BOWLING

Unlimited bowling re-entries add new twist to 65th annual Times/Pepsi Classic

2014-04-25T18:00:00Z 2014-04-25T22:42:03Z Unlimited bowling re-entries add new twist to 65th annual Times/Pepsi ClassicDavid P. Funk Times Correspondent nwitimes.com
April 25, 2014 6:00 pm  • 

Carolyn Estes is a two-time Class WB champion of the Times/Pepsi Classic, but her most memorable finish may have come last year when she missed the cut for the semifinals.

Estes was knotted in a three-way tie with Wanda Ballinger and Angela Hunter after the qualifying rounds. Ballinger won a roll-off and went on to finish fourth in the class.

"I wasn't really prepared like I should have been," Estes said. "I didn't practice like I should."

Rules have changed for the Classic this year, allowing bowlers unlimited re-entries and giving those in a tight spot like Estes, Ballinger and Hunter a chance to improve their scores and avoid similar situations.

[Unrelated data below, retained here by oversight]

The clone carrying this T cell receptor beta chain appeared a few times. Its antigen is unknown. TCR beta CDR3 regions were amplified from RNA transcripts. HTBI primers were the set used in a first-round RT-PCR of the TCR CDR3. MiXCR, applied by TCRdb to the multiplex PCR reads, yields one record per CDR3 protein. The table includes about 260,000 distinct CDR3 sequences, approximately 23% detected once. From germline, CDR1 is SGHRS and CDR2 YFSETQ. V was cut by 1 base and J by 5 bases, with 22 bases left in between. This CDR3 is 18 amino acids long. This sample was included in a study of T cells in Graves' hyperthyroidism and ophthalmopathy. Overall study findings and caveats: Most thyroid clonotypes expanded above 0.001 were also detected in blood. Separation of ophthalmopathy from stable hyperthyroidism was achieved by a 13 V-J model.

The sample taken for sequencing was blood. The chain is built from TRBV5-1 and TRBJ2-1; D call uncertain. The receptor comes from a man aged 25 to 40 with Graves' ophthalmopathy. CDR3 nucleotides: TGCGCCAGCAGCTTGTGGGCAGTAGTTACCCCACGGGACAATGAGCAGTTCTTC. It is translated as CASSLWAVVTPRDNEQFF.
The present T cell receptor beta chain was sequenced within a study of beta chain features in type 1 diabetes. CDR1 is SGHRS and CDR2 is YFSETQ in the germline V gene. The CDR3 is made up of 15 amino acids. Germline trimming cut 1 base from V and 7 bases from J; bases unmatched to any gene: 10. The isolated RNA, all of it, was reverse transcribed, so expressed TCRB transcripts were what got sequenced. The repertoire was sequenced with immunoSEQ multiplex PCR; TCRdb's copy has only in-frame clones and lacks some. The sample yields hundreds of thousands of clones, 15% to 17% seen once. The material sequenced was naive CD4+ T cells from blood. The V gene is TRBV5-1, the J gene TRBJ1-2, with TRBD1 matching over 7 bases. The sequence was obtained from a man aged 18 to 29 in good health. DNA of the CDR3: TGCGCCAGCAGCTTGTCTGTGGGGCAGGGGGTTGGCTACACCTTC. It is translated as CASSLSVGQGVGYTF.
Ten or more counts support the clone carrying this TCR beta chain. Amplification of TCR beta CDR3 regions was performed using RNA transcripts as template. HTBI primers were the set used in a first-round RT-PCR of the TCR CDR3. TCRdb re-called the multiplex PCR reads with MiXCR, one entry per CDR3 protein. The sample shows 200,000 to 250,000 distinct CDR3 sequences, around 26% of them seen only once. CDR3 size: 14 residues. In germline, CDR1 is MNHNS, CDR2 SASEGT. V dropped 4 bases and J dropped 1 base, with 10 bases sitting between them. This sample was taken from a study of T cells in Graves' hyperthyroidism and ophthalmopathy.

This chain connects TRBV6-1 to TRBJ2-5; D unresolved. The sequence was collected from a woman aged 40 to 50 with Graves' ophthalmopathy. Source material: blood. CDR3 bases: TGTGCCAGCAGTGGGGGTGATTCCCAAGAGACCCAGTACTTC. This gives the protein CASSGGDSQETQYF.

Angie Reed rolled a 661 series last year in Class WB. A 664 would've put her in the semifinals.

Reed said allowing keglers to bowl in more than two squads will make things easier on them mentally.

"You're not as pressured if you know you don't have to bowl well on the first try," Reed said. "There's always another tournament time."

Not everyone will take advantage of the new rules, though. Dave Williams rolled a 719 series but missed the Class SB cut by five pins in 2013.

"Twice is enough," Williams said. "If I can't do it in two, I'll come back next year."

Derek Banks has three professional tour wins and is a member of both the Chicagoland USBC and Black Bowlers Halls of Fame. He says the bowlers with his experience and bowling bag will take advantage of the extra opportunities.

"If I have access to that equipment, in the long run I can beat you," Banks said. "Sooner or later you're going to find the right ball."

Banks missed last year's Class B cut by one pin, posting a 703 series.

Ray Allen's 745 series was a pin short of qualifying for the Class A semifinals last year. He's not convinced the rule change will drive up scores as much as it will drive up the pot.

"Each score only counts once," Allen said. "It may boost the scores, it may not. I know the pay out will be more."

Allen admits he will bowl more than twice, though, if he feels like he needs to.

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